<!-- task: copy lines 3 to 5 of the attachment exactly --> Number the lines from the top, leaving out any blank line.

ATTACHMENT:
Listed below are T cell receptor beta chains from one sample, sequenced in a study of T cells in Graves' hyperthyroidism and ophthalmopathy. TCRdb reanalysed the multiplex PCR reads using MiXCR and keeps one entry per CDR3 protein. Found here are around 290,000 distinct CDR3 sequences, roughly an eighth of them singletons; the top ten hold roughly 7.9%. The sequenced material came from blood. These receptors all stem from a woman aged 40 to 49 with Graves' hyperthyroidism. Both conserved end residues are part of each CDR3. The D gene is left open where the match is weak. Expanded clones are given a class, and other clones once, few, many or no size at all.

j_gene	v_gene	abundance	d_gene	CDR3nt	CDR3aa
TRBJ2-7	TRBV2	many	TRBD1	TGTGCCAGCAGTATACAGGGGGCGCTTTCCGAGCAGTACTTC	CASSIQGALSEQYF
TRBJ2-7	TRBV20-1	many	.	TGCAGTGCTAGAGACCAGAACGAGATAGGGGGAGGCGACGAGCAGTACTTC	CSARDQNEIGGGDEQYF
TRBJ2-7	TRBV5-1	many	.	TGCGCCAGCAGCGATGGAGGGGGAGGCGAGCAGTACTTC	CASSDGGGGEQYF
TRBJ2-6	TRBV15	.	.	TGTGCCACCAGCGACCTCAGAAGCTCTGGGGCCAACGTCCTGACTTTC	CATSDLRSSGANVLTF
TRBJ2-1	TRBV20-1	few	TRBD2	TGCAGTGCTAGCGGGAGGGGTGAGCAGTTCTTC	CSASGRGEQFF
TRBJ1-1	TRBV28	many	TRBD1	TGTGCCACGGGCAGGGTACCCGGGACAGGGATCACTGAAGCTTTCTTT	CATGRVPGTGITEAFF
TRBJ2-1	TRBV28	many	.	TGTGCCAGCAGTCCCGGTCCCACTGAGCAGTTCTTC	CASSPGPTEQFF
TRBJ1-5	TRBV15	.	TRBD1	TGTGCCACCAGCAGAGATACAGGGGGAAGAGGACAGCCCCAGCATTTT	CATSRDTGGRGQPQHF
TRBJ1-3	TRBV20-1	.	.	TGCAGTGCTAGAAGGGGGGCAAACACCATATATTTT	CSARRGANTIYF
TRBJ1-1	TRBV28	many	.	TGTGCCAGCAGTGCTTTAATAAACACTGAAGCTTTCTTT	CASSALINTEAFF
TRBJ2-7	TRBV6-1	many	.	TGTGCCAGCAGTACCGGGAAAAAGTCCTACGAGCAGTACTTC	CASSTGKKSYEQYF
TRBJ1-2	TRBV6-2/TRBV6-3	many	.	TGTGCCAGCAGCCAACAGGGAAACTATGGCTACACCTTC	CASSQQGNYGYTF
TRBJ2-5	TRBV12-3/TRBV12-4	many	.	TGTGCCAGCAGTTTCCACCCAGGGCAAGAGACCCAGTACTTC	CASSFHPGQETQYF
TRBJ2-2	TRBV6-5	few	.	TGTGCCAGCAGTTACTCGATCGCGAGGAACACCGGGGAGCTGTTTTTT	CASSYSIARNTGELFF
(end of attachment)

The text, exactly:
TRBJ2-7	TRBV2	many	TRBD1	TGTGCCAGCAGTATACAGGGGGCGCTTTCCGAGCAGTACTTC	CASSIQGALSEQYF
TRBJ2-7	TRBV20-1	many	.	TGCAGTGCTAGAGACCAGAACGAGATAGGGGGAGGCGACGAGCAGTACTTC	CSARDQNEIGGGDEQYF
TRBJ2-7	TRBV5-1	many	.	TGCGCCAGCAGCGATGGAGGGGGAGGCGAGCAGTACTTC	CASSDGGGGEQYF